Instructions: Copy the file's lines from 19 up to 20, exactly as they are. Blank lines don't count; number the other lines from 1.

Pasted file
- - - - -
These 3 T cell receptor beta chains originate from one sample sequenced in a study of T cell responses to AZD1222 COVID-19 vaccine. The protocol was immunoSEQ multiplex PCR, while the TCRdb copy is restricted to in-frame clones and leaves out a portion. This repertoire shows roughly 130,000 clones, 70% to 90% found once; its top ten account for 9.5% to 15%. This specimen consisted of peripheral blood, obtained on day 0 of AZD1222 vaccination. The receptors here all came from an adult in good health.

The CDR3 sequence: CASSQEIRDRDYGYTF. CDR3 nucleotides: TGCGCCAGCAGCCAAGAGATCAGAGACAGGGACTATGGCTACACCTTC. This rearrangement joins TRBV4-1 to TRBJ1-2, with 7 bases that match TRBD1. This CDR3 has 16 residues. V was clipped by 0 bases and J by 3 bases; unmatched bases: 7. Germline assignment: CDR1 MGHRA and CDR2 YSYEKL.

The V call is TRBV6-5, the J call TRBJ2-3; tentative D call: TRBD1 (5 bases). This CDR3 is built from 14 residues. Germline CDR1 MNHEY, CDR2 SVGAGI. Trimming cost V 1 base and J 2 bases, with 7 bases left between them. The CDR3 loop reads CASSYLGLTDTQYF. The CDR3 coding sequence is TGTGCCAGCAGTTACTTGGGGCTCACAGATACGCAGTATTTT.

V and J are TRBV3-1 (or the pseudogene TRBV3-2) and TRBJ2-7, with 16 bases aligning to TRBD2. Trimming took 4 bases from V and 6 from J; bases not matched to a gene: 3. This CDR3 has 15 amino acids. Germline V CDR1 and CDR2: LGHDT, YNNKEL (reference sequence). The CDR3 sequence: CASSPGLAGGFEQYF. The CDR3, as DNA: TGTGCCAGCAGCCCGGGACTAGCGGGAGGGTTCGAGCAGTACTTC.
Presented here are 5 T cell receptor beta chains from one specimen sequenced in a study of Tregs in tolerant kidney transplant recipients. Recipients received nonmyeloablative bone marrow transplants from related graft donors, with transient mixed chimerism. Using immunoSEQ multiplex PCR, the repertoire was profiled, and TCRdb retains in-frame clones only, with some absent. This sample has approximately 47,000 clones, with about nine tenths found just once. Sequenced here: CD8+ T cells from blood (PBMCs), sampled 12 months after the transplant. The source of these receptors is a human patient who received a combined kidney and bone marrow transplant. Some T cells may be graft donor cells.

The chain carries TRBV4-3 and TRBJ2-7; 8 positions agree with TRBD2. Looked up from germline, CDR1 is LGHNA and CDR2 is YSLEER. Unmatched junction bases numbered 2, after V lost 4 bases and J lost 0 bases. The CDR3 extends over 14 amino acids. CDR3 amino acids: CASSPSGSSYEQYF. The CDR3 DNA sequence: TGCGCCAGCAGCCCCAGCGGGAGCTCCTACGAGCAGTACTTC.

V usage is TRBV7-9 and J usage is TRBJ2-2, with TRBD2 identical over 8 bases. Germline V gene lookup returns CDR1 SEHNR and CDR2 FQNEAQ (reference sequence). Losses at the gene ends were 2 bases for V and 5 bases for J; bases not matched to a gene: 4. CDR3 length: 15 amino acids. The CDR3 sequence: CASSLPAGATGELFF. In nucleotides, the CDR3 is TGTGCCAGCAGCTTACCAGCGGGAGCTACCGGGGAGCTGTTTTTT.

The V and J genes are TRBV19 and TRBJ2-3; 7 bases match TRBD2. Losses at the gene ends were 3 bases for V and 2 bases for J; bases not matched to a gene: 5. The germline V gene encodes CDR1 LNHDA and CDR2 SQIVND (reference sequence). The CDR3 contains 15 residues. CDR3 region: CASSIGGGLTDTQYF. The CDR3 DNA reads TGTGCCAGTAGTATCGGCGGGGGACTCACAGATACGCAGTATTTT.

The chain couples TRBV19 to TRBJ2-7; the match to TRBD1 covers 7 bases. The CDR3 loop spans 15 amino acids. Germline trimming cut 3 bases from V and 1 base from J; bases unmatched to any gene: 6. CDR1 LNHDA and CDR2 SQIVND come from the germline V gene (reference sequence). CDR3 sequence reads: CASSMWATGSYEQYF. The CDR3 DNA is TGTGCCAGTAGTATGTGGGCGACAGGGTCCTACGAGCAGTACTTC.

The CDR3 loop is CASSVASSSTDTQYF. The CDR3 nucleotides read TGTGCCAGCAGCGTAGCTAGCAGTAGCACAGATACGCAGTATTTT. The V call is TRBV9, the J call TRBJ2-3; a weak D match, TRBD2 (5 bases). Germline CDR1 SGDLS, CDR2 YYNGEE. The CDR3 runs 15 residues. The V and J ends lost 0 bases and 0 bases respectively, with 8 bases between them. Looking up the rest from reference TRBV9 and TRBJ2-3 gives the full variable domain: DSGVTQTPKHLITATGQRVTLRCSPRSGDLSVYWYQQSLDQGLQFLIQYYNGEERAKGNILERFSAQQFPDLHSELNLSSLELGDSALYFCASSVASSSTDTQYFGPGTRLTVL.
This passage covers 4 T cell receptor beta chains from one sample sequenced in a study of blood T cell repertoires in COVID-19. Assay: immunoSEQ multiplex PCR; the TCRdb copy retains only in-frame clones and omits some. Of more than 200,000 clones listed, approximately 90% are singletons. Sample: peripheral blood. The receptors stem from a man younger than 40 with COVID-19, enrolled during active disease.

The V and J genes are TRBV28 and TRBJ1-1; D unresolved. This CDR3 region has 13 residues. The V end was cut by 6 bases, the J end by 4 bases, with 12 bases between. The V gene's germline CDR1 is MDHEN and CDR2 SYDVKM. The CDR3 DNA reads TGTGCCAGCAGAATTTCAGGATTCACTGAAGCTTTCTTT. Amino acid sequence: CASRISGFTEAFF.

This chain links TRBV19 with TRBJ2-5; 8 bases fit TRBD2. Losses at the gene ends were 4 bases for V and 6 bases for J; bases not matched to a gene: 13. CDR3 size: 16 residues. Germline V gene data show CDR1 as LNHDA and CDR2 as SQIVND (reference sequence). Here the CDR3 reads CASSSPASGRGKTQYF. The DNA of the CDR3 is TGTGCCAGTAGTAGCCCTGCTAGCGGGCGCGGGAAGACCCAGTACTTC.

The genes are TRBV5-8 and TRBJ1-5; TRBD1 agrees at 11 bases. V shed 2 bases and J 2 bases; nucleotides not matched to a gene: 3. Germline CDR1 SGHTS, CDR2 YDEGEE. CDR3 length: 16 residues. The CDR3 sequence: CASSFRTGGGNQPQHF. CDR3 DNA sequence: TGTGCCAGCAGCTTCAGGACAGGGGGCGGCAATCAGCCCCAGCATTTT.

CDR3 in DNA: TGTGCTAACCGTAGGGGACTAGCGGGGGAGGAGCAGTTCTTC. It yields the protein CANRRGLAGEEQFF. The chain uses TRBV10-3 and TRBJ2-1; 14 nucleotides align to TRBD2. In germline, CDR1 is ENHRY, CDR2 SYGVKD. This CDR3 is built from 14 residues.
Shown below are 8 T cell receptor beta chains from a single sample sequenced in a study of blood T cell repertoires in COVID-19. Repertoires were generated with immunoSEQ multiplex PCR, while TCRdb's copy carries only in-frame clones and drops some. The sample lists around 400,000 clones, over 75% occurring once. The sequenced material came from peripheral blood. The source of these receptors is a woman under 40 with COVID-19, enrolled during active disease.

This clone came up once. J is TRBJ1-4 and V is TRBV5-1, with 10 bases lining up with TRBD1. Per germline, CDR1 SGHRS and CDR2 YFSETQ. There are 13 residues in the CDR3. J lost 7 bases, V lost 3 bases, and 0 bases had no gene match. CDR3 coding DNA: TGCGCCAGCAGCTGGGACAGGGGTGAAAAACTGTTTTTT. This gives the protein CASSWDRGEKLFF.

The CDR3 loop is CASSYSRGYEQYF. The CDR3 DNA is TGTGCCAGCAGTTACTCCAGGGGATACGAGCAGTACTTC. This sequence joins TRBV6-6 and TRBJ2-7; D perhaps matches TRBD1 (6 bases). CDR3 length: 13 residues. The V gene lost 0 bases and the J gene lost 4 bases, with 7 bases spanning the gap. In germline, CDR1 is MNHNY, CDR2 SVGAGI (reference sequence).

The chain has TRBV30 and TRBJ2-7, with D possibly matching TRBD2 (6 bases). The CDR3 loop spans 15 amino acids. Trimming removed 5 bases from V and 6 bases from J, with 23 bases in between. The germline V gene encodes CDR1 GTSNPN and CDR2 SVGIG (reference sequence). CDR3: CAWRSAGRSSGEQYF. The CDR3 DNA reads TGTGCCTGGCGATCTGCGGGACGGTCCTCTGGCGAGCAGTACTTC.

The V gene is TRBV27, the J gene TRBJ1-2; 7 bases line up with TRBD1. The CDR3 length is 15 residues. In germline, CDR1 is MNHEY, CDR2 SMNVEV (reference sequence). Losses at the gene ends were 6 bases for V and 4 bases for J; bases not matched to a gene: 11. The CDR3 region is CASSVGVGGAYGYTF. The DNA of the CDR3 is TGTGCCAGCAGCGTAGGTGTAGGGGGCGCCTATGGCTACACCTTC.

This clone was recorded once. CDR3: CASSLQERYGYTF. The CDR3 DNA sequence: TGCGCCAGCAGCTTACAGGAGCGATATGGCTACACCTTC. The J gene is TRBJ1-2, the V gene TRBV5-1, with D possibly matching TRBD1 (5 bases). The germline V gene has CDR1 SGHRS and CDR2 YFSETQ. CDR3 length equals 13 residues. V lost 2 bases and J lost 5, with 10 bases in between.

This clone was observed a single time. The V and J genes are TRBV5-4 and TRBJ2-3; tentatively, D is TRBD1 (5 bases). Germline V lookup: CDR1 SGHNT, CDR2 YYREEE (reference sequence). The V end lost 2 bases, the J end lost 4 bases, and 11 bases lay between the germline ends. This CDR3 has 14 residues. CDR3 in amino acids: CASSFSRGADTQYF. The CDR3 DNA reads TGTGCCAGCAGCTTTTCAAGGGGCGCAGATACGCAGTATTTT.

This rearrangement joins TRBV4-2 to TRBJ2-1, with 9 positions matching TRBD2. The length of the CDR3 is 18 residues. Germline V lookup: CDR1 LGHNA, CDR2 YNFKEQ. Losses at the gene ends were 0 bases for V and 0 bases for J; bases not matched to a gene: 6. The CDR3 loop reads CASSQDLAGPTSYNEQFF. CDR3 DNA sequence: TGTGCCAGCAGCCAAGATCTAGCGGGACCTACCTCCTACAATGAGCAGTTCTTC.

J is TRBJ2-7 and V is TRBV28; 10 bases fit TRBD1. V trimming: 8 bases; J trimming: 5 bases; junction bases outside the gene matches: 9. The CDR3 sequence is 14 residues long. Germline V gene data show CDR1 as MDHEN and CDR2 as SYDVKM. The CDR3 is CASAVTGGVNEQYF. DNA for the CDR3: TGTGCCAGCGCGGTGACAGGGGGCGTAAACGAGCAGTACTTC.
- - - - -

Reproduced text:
The chain has TRBV30 and TRBJ2-7, with D possibly matching TRBD2 (6 bases). The CDR3 loop spans 15 amino acids. Trimming removed 5 bases from V and 6 bases from J, with 23 bases in between. The germline V gene encodes CDR1 GTSNPN and CDR2 SVGIG (reference sequence). CDR3: CAWRSAGRSSGEQYF. The CDR3 DNA reads TGTGCCTGGCGATCTGCGGGACGGTCCTCTGGCGAGCAGTACTTC.

The V gene is TRBV27, the J gene TRBJ1-2; 7 bases line up with TRBD1. The CDR3 length is 15 residues. In germline, CDR1 is MNHEY, CDR2 SMNVEV (reference sequence). Losses at the gene ends were 6 bases for V and 4 bases for J; bases not matched to a gene: 11. The CDR3 region is CASSVGVGGAYGYTF. The DNA of the CDR3 is TGTGCCAGCAGCGTAGGTGTAGGGGGCGCCTATGGCTACACCTTC.